I love myself a good memoir. Memoirs are my favorite kind genre. Phil Knight’s Shoedog, J.R. Moehringer’s The Tender Bar, and so many more have made an indelible mark on me. In fact, I should look up how highly I’ve rated books by genre. My first book of the new year was a memoir, specifically a celebrity memoir. I am cautious of celebrity memoirs and usually tend to steer clear of them.
I stumbled onto Hello, Molly! thanks to this episode of The Book Review. The hosts discuss the problem with celebrity memoirs is that it is more often than not ghostwritten. These ghostwriters are undoubtedly talented but often they don’t succeed in capturing the celebrity’s true voice. And I can see how this glaring lack of authenticity makes the enterprise seems more of a publicity stunt than anything else. However, sometimes collaborations with ghostwriters work really well and allows for a great memoir. The podcast hosts mentioned Shannon’s collaboration with Sean Wilsey as one of those really good memoirs.
I knew nothing about Molly Shannon, but I trust the New York Times so I downloaded the audiobook just as they recommended. And I have to say I absolutely loved it. I laughed and cried and my heart broke and my heart yearned, basically, I felt all the feelings. Shannon narrated the book herself which is a treat, she’s got a distinct voice that I can still hear even one week after I completed the audiobook. Shannon’s story starts off with a tragedy that remains with her but she doesn’t let it define her. A large part of the book is about her dad, the complexity of that relationship, and how each of them admired the other. Shannon had this wild spirit in adolescence that she carries into her adult life, and I love that her father encouraged and supported that sort of non-conformity to society and to rules. It made me happy to know that she was free to be who she was instead of who she was told to be. She mentions actors and comedians and people in the entertainment industry so warmly, that her part of that world seems like a really nice place to be.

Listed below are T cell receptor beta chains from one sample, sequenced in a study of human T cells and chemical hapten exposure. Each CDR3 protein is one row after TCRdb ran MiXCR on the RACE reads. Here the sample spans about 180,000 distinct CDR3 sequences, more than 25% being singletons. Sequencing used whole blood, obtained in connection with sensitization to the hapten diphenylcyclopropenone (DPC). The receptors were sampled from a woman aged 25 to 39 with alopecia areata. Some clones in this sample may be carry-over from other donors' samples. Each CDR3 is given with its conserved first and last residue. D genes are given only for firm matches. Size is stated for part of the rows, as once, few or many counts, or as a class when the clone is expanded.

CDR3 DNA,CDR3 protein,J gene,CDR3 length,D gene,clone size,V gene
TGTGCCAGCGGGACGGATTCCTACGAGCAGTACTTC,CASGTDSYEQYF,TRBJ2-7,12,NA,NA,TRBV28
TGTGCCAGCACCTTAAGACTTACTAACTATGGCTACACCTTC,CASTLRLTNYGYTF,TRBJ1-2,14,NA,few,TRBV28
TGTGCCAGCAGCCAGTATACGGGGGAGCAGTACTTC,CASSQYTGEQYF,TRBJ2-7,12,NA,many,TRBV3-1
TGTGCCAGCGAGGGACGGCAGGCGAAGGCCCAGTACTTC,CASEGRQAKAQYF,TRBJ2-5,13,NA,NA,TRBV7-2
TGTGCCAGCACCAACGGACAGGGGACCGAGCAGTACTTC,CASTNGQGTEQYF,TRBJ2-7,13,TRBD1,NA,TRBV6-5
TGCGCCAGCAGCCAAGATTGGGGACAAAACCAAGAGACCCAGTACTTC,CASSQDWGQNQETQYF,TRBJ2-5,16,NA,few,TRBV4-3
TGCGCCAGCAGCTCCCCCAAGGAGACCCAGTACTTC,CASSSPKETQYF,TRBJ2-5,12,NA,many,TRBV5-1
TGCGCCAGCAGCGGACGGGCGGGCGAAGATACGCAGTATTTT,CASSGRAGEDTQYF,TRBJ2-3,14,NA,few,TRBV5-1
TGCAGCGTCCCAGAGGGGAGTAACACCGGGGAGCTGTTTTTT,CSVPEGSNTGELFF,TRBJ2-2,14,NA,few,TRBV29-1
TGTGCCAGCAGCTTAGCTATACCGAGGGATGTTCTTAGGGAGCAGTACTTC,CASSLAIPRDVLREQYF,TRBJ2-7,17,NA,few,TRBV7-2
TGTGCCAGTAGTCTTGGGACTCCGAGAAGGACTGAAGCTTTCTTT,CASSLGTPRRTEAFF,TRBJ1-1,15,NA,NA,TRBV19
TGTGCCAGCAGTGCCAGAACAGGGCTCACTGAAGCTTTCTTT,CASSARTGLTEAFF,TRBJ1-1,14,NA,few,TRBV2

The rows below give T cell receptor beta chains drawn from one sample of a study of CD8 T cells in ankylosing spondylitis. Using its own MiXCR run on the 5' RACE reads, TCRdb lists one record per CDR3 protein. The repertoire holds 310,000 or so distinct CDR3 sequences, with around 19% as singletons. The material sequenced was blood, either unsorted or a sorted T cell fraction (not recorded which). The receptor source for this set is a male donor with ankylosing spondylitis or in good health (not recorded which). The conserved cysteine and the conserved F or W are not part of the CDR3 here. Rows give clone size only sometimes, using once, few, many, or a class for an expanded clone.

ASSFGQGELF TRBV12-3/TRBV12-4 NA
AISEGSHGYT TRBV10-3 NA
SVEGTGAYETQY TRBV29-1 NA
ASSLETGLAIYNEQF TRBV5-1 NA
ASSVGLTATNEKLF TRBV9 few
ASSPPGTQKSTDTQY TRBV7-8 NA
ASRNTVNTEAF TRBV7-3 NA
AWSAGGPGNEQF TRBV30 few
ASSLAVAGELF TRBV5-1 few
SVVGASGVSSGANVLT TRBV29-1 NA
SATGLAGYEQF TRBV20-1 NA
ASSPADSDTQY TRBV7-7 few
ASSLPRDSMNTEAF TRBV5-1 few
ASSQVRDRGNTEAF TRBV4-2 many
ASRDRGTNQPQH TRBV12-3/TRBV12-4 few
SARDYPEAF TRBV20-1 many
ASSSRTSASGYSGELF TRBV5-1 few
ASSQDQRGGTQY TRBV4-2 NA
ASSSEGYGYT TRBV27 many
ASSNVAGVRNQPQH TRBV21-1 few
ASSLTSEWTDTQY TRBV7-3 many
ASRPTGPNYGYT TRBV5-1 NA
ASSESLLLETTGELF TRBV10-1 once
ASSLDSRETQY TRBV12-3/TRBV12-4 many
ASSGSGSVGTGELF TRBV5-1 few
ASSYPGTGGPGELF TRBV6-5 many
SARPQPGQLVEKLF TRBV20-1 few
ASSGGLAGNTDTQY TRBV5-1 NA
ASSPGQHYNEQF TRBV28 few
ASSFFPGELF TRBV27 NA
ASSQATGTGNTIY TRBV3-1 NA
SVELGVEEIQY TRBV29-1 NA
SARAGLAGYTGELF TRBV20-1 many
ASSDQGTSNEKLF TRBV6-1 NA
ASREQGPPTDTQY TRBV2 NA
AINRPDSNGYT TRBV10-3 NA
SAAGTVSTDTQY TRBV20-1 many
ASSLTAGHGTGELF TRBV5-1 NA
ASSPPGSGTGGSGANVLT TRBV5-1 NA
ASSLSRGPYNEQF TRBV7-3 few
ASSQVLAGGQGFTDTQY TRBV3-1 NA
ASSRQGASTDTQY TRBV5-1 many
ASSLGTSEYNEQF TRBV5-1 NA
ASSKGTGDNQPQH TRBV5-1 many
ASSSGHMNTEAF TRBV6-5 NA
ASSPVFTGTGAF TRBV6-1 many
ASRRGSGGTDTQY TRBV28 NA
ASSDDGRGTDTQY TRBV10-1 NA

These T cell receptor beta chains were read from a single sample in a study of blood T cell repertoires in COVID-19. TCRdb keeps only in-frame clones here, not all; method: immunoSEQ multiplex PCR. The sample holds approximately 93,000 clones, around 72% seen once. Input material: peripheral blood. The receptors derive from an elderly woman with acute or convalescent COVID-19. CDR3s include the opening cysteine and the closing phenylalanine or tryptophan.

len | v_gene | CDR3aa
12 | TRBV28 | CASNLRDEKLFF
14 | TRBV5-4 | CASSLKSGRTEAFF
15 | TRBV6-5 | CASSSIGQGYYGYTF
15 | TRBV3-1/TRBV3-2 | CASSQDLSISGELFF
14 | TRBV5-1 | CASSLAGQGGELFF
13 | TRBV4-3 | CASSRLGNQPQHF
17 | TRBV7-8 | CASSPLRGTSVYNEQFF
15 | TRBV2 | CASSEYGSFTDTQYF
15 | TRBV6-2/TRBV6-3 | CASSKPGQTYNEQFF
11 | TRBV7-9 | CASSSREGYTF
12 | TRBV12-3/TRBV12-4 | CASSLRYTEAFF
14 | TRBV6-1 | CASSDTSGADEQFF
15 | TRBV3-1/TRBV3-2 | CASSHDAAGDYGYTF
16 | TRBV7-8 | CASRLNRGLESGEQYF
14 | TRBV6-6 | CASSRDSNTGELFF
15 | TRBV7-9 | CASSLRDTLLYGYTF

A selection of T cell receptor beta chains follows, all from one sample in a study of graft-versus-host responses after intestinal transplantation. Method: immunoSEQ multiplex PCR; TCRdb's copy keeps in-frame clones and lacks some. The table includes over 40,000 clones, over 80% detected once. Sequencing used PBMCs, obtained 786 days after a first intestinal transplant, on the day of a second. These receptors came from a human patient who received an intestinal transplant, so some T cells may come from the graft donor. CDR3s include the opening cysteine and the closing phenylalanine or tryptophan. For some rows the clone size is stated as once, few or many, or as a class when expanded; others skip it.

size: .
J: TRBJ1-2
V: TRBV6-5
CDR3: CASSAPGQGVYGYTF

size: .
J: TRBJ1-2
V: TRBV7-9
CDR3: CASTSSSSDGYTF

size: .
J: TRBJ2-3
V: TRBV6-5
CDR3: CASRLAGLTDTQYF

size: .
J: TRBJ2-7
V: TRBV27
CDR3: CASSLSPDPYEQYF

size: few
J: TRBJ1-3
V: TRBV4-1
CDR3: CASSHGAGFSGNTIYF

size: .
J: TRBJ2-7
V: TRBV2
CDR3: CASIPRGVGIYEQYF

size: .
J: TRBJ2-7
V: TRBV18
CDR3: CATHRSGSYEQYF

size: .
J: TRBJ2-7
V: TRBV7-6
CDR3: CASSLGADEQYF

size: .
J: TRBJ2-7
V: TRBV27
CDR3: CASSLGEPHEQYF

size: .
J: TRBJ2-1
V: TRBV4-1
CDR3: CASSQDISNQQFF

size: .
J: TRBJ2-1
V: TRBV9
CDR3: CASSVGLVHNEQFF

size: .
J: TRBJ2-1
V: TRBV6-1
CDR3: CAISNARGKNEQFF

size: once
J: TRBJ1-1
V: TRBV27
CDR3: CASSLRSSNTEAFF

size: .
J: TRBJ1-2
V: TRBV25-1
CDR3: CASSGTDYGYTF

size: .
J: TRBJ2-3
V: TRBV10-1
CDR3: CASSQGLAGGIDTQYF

Eventually, I looked up the SNL skits she mentions, a couple of interviews she did, and bookmarked some movies she mentioned. You don’t have to know anything about Shannon to enjoy her book. Shannon’s story is entertaining and ultimately uplifting, and one that I recommend getting the audiobook for.